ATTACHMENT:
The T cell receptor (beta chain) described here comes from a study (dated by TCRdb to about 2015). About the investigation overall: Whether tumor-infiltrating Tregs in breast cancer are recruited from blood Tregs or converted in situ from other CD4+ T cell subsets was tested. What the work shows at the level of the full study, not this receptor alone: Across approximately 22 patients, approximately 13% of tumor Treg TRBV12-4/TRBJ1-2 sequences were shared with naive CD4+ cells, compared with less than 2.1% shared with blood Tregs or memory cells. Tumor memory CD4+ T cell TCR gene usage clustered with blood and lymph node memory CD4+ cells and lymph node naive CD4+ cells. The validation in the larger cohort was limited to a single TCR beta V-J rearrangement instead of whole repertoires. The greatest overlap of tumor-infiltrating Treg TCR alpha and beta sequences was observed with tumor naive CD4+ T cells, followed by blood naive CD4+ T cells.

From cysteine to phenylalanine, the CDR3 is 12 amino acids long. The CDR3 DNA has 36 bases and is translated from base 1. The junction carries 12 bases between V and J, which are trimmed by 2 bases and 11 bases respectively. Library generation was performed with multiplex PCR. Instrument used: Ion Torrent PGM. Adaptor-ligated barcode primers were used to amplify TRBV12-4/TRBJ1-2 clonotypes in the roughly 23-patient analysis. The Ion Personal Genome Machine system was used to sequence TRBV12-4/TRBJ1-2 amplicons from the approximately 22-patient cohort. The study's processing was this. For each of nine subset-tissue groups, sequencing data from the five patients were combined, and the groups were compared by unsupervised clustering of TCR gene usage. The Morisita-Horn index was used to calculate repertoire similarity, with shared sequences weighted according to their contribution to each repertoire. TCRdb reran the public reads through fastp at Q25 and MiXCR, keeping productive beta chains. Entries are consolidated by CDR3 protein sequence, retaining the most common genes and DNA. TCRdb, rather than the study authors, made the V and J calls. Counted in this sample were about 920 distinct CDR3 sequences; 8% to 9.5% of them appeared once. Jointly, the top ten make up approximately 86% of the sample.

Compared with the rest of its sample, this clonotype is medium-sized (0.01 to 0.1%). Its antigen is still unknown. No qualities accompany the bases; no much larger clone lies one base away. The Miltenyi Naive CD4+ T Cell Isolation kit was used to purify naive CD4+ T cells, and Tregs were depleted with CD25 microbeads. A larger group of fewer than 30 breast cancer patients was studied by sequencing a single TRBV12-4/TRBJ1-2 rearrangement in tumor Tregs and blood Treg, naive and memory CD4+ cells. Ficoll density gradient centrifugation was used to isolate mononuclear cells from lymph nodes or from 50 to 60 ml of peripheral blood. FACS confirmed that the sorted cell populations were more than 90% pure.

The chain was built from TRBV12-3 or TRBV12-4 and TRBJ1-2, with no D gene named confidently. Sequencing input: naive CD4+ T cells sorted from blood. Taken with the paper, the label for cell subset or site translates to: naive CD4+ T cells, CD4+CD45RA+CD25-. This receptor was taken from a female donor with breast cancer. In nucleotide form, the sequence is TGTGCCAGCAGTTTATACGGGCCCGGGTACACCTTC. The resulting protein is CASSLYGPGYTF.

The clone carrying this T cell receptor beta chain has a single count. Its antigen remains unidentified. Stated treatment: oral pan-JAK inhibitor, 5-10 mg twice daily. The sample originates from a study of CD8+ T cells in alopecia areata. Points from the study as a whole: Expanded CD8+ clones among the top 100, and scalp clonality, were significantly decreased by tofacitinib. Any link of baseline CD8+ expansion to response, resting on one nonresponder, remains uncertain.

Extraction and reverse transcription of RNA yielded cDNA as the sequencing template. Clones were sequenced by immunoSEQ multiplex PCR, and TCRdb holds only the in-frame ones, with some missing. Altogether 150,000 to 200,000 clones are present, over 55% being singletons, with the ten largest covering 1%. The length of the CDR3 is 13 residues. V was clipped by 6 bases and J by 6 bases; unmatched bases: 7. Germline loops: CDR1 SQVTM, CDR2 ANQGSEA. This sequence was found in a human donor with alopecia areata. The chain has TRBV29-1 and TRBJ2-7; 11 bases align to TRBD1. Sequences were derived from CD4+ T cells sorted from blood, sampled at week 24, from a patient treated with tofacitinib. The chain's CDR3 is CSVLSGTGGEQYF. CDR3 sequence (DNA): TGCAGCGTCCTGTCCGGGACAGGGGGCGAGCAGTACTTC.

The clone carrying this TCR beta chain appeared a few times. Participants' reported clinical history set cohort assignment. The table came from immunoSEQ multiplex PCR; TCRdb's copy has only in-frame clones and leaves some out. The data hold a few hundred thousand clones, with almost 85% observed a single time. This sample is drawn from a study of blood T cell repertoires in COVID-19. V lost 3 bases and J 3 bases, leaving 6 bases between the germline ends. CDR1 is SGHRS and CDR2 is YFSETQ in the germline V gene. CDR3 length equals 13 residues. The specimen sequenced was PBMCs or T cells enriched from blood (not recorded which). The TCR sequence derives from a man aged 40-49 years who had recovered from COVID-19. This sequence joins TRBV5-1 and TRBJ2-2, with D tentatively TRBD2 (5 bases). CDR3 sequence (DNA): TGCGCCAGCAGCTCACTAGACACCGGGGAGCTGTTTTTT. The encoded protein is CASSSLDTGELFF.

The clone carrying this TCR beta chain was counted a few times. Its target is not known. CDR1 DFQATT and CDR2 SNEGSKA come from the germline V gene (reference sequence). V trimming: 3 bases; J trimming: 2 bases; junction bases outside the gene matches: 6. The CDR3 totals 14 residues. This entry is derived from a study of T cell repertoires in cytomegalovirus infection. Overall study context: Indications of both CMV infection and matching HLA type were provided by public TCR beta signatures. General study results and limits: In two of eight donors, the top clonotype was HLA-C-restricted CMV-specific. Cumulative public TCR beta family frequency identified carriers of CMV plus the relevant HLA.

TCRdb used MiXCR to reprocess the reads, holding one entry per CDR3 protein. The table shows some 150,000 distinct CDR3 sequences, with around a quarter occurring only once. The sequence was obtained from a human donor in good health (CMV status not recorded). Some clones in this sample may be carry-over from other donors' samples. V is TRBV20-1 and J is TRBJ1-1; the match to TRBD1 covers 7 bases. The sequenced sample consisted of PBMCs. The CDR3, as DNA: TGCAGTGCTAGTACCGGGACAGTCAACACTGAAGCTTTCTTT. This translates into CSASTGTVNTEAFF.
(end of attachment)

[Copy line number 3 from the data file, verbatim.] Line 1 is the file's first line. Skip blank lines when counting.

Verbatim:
Compared with the rest of its sample, this clonotype is medium-sized (0.01 to 0.1%). Its antigen is still unknown. No qualities accompany the bases; no much larger clone lies one base away. The Miltenyi Naive CD4+ T Cell Isolation kit was used to purify naive CD4+ T cells, and Tregs were depleted with CD25 microbeads. A larger group of fewer than 30 breast cancer patients was studied by sequencing a single TRBV12-4/TRBJ1-2 rearrangement in tumor Tregs and blood Treg, naive and memory CD4+ cells. Ficoll density gradient centrifugation was used to isolate mononuclear cells from lymph nodes or from 50 to 60 ml of peripheral blood. FACS confirmed that the sorted cell populations were more than 90% pure.